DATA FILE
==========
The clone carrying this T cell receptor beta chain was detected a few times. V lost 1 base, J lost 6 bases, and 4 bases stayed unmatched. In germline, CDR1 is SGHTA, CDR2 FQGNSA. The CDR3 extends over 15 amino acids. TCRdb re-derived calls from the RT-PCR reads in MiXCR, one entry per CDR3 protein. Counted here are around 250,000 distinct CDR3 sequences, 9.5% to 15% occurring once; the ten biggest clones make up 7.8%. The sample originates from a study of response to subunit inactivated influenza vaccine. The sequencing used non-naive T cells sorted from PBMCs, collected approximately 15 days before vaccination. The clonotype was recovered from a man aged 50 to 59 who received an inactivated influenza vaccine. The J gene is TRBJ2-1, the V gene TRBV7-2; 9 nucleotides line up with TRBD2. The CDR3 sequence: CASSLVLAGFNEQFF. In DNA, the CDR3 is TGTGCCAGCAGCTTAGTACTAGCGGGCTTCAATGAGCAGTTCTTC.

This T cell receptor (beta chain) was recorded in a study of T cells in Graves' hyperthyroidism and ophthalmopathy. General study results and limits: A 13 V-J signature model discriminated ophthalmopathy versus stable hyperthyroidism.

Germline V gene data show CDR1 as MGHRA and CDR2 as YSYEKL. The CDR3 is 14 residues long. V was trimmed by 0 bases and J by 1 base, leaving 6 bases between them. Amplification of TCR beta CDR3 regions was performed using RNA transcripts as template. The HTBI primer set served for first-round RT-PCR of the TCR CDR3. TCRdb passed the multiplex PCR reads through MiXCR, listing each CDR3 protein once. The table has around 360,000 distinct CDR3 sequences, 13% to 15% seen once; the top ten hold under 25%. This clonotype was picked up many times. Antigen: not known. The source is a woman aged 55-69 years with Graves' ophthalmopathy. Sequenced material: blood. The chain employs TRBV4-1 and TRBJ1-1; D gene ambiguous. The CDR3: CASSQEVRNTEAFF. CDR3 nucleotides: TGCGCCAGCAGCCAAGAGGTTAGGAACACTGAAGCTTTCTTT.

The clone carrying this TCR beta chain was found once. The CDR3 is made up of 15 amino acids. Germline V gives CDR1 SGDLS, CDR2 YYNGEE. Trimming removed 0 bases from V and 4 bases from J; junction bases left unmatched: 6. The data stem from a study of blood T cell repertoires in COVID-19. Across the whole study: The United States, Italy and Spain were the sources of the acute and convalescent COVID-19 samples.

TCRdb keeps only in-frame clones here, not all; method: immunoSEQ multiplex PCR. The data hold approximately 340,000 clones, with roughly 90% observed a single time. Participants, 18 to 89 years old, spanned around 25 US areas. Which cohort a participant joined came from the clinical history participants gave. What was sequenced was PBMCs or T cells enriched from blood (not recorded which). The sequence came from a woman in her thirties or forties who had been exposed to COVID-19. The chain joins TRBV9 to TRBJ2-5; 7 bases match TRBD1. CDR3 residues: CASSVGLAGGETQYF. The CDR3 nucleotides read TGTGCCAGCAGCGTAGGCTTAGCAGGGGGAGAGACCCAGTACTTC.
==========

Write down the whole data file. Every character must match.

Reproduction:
The clone carrying this T cell receptor beta chain was detected a few times. V lost 1 base, J lost 6 bases, and 4 bases stayed unmatched. In germline, CDR1 is SGHTA, CDR2 FQGNSA. The CDR3 extends over 15 amino acids. TCRdb re-derived calls from the RT-PCR reads in MiXCR, one entry per CDR3 protein. Counted here are around 250,000 distinct CDR3 sequences, 9.5% to 15% occurring once; the ten biggest clones make up 7.8%. The sample originates from a study of response to subunit inactivated influenza vaccine. The sequencing used non-naive T cells sorted from PBMCs, collected approximately 15 days before vaccination. The clonotype was recovered from a man aged 50 to 59 who received an inactivated influenza vaccine. The J gene is TRBJ2-1, the V gene TRBV7-2; 9 nucleotides line up with TRBD2. The CDR3 sequence: CASSLVLAGFNEQFF. In DNA, the CDR3 is TGTGCCAGCAGCTTAGTACTAGCGGGCTTCAATGAGCAGTTCTTC.

This T cell receptor (beta chain) was recorded in a study of T cells in Graves' hyperthyroidism and ophthalmopathy. General study results and limits: A 13 V-J signature model discriminated ophthalmopathy versus stable hyperthyroidism.

Germline V gene data show CDR1 as MGHRA and CDR2 as YSYEKL. The CDR3 is 14 residues long. V was trimmed by 0 bases and J by 1 base, leaving 6 bases between them. Amplification of TCR beta CDR3 regions was performed using RNA transcripts as template. The HTBI primer set served for first-round RT-PCR of the TCR CDR3. TCRdb passed the multiplex PCR reads through MiXCR, listing each CDR3 protein once. The table has around 360,000 distinct CDR3 sequences, 13% to 15% seen once; the top ten hold under 25%. This clonotype was picked up many times. Antigen: not known. The source is a woman aged 55-69 years with Graves' ophthalmopathy. Sequenced material: blood. The chain employs TRBV4-1 and TRBJ1-1; D gene ambiguous. The CDR3: CASSQEVRNTEAFF. CDR3 nucleotides: TGCGCCAGCAGCCAAGAGGTTAGGAACACTGAAGCTTTCTTT.

The clone carrying this TCR beta chain was found once. The CDR3 is made up of 15 amino acids. Germline V gives CDR1 SGDLS, CDR2 YYNGEE. Trimming removed 0 bases from V and 4 bases from J; junction bases left unmatched: 6. The data stem from a study of blood T cell repertoires in COVID-19. Across the whole study: The United States, Italy and Spain were the sources of the acute and convalescent COVID-19 samples.

TCRdb keeps only in-frame clones here, not all; method: immunoSEQ multiplex PCR. The data hold approximately 340,000 clones, with roughly 90% observed a single time. Participants, 18 to 89 years old, spanned around 25 US areas. Which cohort a participant joined came from the clinical history participants gave. What was sequenced was PBMCs or T cells enriched from blood (not recorded which). The sequence came from a woman in her thirties or forties who had been exposed to COVID-19. The chain joins TRBV9 to TRBJ2-5; 7 bases match TRBD1. CDR3 residues: CASSVGLAGGETQYF. The CDR3 nucleotides read TGTGCCAGCAGCGTAGGCTTAGCAGGGGGAGAGACCCAGTACTTC.